▪ Neurodegeneration as the primary defect in the induction of depression and chronic pain cycle

It was documented that frontal-limbic dysfunction may be considered as a common factor for both depression and chronic pain and the pattern of activation of brain structures involved in pain processing seems to be abnormal in depression [18].

Neurodegeneration may specifically involve the somatosensory system, thus making a neuropathic origin of pain, or it may affect cortical and subcortical structures of the brain involved in pain modulation [102]. Dellarole et al. [103] showed a temporal relationship between neuropathic pain and the occurrence of depressive-like symptoms as well as structural neuroplastic and white matter impairments of the hippocampus. They hypothesized that chronic neuropathic pain-induced depression might be dependent on hippocampal tumor necrosis factor (TNF) through TNF receptor 1 (TNFR1) and is associated with different forms of hippocampal changes such as reduced neurogenesis, neuronal plasticity, and myelin remodeling. Other neuroplastic changes such as reduced spine density and dendritic retraction, were also described in animal models of depression or pain [103].

Therefore, it can be stated, that neurodegeneration is the primary defect in the induction of depression and chronic pain cycle of intensification.

▪ Tramadol and buprenorphine for the treatment of neurodegenerative diseases that involve depression and chronic pain

Due to the pharmacological properties of tramadol and buprenorphine described above, these opioids seem to be useful for the treatment of pain and depression in patients with neurodegenerative diseases. It was also demonstrated that buprenorphine treatment leads to an improvement in regional cerebral perfusion abnormalities [104,105], while tramadol significantly attenuates behavioral, biochemical, mitochondrial and histological alterations in animal studies (intracerebroventricular-streptozocin sporadic dementia of Alzheimer’s type Wistar rats) [106]. It might suggest the neuroprotective potential of these opioids.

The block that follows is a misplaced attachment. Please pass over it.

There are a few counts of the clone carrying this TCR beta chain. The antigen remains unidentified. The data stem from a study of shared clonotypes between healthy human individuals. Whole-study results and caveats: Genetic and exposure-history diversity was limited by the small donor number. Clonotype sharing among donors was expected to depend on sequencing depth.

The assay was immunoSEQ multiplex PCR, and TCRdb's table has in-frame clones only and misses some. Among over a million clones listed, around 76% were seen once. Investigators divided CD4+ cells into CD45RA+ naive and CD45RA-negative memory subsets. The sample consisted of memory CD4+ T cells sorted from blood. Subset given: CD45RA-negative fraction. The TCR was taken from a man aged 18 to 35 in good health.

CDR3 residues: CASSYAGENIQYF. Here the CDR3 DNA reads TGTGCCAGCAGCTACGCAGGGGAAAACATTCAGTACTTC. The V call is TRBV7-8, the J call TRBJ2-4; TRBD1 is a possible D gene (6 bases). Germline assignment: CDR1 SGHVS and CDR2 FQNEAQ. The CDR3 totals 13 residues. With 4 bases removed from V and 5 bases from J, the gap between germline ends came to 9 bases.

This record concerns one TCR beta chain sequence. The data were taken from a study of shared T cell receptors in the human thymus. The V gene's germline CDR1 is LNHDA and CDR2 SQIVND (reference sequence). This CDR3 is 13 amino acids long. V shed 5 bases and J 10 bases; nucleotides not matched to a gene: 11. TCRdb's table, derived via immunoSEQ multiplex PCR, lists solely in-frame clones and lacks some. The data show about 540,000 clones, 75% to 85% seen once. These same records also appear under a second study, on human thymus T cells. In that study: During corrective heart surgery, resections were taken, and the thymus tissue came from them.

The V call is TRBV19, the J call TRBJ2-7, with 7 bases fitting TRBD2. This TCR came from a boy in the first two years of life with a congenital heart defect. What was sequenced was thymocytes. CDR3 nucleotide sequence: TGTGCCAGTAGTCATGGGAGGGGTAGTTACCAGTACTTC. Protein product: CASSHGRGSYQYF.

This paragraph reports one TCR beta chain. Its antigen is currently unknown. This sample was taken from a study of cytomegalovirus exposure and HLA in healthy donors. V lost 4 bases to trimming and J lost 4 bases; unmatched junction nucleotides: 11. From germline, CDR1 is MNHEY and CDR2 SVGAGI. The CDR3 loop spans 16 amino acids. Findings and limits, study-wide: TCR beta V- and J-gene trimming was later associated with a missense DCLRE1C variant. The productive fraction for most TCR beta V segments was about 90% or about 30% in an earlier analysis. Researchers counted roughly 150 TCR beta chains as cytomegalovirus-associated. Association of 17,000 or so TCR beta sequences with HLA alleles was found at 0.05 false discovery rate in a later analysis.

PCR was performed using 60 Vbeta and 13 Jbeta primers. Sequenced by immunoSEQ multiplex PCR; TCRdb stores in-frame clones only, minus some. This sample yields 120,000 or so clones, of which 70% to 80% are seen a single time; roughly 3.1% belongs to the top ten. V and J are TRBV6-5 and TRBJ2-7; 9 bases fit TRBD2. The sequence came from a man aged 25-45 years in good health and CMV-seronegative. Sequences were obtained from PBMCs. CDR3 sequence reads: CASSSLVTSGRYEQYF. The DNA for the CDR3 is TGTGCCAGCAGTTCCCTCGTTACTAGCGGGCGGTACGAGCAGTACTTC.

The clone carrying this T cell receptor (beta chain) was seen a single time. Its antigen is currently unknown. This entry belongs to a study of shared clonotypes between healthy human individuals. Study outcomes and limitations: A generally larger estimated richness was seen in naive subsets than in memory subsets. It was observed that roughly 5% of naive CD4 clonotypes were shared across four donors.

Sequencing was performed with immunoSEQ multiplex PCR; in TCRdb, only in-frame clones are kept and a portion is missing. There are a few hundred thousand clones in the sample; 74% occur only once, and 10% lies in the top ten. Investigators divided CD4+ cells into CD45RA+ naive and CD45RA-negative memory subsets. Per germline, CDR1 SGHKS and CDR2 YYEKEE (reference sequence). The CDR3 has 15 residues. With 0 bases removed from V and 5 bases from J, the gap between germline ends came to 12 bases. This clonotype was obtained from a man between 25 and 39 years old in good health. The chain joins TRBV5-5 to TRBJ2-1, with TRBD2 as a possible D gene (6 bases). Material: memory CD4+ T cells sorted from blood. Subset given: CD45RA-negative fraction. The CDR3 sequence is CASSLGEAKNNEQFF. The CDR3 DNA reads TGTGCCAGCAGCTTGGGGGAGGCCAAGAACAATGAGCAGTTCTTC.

Tramadol is recommended as a second-line treatment of neuropathic pain which is one of the most common types of pain in patients with neurodegenerative diseases [107].

However, intoxications due to opioids are very common, and in many cases, toxic mechanisms of drugs are not fully understood. It should be taken into consideration that some animal studies have shown that chronic use of tramadol in increasing doses may be associated with neuronal degeneration in the brain and finally cerebral dysfunction. Faria et al. [108] showed for example that exposure to tramadol might cause brain injury, evidenced by the increased lactate levels, and histological damage, namely swollen neurons, poorly defined nuclear membranes and neuronal death.